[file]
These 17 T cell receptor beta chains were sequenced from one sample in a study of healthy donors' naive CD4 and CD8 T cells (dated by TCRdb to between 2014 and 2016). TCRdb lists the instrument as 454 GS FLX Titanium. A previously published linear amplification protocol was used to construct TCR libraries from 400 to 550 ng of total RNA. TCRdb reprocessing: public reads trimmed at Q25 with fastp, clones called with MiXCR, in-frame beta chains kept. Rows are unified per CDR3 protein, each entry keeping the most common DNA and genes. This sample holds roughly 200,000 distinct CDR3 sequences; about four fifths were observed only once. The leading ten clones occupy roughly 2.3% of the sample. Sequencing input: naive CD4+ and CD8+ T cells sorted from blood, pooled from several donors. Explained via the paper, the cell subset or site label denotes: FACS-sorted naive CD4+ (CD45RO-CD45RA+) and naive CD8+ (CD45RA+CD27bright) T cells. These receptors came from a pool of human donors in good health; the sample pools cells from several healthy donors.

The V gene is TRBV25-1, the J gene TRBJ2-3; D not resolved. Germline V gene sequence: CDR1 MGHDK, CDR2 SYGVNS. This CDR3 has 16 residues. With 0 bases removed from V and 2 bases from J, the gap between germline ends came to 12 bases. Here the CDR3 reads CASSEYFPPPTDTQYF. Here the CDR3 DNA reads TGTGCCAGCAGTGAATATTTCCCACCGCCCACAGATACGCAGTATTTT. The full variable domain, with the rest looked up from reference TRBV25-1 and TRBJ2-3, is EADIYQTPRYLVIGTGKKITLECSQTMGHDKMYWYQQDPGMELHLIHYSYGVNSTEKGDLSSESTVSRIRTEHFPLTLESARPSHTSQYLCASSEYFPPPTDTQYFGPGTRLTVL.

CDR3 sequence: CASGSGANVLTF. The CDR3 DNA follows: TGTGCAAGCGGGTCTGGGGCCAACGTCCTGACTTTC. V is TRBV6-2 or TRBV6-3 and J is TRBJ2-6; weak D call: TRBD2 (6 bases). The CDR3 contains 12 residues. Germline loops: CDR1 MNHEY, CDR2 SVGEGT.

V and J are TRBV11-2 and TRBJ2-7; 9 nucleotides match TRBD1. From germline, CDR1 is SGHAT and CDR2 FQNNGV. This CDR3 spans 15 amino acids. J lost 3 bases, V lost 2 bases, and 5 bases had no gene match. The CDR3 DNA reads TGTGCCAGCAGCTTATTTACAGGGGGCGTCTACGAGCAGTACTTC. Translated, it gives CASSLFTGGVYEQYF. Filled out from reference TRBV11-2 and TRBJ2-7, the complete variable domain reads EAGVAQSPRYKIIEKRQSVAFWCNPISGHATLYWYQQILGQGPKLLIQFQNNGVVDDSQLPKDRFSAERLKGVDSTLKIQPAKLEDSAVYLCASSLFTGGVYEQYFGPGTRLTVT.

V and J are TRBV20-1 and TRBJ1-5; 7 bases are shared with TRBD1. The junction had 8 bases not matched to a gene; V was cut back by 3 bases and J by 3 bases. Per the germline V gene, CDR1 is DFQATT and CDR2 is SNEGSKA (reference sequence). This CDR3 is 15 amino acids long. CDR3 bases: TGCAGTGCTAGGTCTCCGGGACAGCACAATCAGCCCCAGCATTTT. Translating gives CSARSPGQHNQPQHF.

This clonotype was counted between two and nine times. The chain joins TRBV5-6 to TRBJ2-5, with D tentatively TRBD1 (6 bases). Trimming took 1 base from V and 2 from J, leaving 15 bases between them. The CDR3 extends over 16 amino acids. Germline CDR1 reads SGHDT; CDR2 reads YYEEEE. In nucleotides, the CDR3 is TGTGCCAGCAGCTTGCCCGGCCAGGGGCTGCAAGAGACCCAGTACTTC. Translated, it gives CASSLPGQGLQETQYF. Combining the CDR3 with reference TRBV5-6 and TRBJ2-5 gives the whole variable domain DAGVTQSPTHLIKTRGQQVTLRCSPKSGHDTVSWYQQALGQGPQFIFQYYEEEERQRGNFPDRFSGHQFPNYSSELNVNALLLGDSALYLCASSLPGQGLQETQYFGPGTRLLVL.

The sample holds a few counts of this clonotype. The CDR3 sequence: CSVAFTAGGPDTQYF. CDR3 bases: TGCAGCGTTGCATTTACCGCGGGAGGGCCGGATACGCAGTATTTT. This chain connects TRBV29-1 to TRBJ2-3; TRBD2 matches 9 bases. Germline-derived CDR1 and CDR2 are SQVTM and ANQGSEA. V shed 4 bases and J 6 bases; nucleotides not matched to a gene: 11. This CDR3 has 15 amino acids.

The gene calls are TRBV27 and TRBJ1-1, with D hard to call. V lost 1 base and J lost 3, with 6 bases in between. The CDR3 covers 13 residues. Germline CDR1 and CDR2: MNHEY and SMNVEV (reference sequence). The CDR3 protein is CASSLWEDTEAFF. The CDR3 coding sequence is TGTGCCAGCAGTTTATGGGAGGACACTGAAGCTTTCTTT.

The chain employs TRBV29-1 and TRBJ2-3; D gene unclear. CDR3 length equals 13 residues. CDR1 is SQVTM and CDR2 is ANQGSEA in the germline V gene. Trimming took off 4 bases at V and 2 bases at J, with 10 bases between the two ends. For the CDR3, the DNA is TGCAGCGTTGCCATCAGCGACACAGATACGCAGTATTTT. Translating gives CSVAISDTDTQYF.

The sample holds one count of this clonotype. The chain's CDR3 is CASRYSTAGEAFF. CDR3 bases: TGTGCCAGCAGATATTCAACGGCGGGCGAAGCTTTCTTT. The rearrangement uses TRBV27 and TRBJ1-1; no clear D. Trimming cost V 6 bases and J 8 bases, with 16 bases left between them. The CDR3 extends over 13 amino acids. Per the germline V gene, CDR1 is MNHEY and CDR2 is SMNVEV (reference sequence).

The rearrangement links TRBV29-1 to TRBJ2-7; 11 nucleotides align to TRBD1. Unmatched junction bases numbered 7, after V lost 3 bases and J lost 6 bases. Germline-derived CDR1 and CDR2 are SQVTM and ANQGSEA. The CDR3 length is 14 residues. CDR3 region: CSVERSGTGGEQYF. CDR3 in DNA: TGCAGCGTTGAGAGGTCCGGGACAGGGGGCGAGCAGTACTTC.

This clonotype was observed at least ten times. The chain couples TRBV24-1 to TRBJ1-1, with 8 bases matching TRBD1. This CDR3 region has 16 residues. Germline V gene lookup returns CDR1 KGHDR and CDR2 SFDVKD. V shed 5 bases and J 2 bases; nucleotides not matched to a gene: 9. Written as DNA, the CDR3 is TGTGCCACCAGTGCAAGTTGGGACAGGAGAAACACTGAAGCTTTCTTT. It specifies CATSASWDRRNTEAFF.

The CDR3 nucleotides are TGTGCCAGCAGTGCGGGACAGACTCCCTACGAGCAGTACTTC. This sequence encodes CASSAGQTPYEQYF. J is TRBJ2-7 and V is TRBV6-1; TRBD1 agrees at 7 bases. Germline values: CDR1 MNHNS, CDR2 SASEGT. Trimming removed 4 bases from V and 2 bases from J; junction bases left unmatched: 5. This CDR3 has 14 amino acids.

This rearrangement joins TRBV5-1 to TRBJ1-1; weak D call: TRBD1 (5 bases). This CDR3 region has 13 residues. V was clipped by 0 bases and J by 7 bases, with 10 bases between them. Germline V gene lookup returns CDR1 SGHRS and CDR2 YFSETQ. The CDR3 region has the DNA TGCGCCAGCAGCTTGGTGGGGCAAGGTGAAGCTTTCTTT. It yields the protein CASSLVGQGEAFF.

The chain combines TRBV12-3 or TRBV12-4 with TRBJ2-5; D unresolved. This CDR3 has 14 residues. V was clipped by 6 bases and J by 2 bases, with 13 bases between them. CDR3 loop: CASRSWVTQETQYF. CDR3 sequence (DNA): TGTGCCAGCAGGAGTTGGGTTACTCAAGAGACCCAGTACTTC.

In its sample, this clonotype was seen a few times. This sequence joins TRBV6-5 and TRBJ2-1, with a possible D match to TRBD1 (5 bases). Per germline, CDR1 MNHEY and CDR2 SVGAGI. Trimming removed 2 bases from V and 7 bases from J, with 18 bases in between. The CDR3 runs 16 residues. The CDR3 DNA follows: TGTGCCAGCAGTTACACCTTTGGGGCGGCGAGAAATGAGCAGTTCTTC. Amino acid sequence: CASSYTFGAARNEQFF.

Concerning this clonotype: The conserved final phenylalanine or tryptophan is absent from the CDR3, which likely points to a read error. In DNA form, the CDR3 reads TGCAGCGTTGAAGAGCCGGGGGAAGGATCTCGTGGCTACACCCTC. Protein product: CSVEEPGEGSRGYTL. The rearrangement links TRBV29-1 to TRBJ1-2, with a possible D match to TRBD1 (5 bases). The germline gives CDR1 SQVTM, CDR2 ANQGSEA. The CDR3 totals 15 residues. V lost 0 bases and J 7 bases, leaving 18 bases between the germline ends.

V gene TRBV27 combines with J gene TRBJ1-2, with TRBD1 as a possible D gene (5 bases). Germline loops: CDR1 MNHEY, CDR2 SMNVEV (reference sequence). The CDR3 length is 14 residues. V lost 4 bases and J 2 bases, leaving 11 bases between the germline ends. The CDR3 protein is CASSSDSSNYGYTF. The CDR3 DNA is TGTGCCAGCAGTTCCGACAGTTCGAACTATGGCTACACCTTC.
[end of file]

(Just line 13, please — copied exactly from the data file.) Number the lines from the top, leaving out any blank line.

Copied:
The CDR3 nucleotides are TGTGCCAGCAGTGCGGGACAGACTCCCTACGAGCAGTACTTC. This sequence encodes CASSAGQTPYEQYF. J is TRBJ2-7 and V is TRBV6-1; TRBD1 agrees at 7 bases. Germline values: CDR1 MNHNS, CDR2 SASEGT. Trimming removed 4 bases from V and 2 bases from J; junction bases left unmatched: 5. This CDR3 has 14 amino acids.